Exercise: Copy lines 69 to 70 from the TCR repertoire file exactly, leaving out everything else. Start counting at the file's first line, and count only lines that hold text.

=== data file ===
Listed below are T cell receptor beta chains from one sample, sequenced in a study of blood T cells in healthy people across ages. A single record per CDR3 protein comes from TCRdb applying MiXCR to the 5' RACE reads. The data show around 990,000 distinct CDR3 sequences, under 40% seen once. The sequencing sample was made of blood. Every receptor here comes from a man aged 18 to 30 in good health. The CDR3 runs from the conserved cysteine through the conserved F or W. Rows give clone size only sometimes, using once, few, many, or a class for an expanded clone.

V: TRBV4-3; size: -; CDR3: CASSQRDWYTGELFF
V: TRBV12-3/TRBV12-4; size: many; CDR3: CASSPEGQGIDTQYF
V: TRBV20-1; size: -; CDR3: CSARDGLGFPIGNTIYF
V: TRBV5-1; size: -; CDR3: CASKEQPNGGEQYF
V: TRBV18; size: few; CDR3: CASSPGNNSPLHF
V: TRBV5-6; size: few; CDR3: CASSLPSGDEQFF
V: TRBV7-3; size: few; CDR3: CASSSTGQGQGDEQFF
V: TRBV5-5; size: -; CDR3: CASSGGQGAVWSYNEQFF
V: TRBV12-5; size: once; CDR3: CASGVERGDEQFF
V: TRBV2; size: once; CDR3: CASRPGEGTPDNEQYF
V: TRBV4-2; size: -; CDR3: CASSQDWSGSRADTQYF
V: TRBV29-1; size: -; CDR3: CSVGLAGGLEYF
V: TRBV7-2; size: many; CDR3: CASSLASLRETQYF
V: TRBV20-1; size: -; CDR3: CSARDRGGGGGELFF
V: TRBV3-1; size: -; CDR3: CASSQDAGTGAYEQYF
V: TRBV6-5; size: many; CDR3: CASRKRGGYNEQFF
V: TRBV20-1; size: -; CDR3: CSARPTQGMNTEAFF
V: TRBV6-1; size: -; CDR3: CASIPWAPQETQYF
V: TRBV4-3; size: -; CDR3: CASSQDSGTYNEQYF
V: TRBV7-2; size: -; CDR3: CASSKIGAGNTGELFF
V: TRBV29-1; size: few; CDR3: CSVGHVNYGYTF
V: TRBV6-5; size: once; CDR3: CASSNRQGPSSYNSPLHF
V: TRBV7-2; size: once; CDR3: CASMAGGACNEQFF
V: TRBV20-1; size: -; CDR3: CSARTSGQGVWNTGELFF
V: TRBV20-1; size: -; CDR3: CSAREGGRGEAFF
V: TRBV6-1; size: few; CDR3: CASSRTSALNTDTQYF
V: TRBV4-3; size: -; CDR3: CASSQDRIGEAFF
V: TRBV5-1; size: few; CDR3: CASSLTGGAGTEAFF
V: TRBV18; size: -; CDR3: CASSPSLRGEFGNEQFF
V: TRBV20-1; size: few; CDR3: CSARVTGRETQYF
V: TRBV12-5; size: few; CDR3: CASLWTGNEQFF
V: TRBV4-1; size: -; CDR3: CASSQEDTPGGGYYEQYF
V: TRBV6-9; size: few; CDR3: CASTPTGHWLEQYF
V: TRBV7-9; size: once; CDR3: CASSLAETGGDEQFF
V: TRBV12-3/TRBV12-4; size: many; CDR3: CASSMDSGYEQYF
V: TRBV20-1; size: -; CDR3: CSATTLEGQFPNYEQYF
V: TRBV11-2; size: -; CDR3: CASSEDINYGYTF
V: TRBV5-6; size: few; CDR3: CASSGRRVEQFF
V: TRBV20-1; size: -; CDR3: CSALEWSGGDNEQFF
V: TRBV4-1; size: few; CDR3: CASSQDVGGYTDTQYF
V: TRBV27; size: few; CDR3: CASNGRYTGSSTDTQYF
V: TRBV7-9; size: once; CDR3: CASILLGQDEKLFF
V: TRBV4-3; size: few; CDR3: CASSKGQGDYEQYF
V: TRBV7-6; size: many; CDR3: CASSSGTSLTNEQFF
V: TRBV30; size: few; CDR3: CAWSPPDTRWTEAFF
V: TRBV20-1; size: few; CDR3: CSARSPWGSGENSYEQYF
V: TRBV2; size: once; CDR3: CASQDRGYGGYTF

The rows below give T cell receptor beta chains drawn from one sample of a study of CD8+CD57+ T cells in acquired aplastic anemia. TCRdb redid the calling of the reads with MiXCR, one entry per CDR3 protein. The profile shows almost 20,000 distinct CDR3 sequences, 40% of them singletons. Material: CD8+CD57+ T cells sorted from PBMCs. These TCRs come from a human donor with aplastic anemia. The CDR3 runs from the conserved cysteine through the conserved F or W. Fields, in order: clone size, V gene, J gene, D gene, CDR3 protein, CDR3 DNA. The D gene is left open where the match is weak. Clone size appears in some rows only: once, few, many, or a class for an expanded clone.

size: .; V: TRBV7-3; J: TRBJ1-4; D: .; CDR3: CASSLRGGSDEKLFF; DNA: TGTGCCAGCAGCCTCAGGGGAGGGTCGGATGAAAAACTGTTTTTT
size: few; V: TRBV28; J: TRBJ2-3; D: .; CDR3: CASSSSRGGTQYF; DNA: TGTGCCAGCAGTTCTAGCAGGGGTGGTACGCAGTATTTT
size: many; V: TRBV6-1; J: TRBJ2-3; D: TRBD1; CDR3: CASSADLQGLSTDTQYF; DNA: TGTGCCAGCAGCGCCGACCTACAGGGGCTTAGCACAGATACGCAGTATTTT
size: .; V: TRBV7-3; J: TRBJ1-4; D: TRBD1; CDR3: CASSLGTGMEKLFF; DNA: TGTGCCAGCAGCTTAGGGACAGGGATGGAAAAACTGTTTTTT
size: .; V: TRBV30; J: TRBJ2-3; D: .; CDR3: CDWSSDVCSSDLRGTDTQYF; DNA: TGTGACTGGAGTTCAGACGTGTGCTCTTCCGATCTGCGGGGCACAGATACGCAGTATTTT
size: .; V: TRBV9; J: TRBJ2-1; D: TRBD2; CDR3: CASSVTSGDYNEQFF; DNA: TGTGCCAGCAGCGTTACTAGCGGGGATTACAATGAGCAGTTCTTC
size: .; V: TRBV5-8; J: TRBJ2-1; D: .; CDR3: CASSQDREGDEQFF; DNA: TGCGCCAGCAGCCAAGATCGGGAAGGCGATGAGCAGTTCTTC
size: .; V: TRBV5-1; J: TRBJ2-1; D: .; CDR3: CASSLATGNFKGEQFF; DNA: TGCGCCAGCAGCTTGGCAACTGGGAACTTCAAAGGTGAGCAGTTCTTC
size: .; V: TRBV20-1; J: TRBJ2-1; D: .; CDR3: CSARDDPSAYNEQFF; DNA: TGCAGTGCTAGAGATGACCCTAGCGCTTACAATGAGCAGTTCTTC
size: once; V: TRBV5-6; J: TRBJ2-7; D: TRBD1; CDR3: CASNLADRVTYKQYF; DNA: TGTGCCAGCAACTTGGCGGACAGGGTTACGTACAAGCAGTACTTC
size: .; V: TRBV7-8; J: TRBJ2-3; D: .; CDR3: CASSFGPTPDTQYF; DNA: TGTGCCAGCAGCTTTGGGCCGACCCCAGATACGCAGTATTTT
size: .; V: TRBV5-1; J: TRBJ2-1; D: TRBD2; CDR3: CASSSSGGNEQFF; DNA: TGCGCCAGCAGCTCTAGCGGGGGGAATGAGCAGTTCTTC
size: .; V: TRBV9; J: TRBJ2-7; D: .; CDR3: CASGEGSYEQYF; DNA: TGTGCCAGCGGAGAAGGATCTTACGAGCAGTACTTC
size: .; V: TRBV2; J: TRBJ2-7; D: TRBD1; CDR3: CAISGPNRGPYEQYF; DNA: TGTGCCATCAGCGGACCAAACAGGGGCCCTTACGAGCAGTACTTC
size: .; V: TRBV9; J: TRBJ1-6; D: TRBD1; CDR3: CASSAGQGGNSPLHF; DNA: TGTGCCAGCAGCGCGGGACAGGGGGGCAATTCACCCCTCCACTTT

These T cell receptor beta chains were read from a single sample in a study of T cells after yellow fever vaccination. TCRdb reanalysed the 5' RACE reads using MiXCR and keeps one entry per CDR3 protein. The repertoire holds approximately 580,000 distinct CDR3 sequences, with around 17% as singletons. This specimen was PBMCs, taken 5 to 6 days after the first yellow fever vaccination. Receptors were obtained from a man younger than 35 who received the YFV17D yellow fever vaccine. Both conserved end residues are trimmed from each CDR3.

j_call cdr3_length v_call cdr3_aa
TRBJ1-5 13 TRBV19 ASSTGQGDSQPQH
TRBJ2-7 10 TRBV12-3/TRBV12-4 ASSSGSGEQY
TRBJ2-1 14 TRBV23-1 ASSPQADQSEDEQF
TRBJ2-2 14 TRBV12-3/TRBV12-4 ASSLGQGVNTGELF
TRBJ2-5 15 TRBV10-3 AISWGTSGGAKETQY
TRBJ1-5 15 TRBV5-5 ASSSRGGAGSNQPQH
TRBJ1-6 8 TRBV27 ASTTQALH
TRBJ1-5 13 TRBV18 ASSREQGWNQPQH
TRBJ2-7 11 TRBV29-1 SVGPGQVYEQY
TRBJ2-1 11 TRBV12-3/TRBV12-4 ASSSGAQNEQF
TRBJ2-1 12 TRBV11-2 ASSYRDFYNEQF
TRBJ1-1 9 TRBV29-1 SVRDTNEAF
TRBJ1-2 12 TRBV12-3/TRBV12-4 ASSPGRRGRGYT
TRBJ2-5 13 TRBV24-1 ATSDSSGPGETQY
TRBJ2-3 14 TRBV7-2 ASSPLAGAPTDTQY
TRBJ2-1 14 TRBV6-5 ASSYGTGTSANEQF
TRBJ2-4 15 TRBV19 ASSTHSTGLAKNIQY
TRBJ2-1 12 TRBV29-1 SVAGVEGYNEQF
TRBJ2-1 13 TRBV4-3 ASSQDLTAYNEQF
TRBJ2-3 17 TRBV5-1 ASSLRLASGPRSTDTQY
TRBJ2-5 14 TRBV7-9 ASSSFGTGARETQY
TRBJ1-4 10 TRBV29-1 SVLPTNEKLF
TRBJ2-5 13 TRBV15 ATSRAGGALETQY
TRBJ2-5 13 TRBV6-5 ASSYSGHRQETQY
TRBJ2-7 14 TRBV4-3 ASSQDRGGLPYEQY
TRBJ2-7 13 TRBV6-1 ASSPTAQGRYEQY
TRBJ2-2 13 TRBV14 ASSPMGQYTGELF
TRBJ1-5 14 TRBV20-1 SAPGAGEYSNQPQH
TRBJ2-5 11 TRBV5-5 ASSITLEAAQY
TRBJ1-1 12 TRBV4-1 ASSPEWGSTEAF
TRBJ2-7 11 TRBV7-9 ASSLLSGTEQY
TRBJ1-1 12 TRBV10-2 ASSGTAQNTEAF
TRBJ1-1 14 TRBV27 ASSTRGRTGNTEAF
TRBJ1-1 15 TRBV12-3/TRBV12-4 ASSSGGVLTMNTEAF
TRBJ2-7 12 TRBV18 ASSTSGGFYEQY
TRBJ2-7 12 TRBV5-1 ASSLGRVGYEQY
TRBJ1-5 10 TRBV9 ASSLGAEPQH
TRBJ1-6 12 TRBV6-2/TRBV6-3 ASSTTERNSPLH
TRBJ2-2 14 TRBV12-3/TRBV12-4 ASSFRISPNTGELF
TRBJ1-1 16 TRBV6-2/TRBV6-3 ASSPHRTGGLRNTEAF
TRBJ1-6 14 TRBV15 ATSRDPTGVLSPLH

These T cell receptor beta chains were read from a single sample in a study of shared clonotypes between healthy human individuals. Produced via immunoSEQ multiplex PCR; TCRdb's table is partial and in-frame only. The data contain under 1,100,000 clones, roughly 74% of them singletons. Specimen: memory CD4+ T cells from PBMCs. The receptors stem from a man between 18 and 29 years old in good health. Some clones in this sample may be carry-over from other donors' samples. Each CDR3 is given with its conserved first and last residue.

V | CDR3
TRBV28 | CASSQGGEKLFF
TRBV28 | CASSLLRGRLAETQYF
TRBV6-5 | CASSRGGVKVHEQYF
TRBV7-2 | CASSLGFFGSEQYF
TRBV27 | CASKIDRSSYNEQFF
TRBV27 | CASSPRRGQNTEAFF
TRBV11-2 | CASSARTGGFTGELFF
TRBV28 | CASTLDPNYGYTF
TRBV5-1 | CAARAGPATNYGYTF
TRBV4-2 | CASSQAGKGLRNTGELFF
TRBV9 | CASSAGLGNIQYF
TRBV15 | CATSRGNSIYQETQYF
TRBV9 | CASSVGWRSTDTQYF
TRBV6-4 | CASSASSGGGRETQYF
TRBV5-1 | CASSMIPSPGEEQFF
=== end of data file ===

TRBJ2-1 14 TRBV23-1 ASSPQADQSEDEQF
TRBJ2-2 14 TRBV12-3/TRBV12-4 ASSLGQGVNTGELF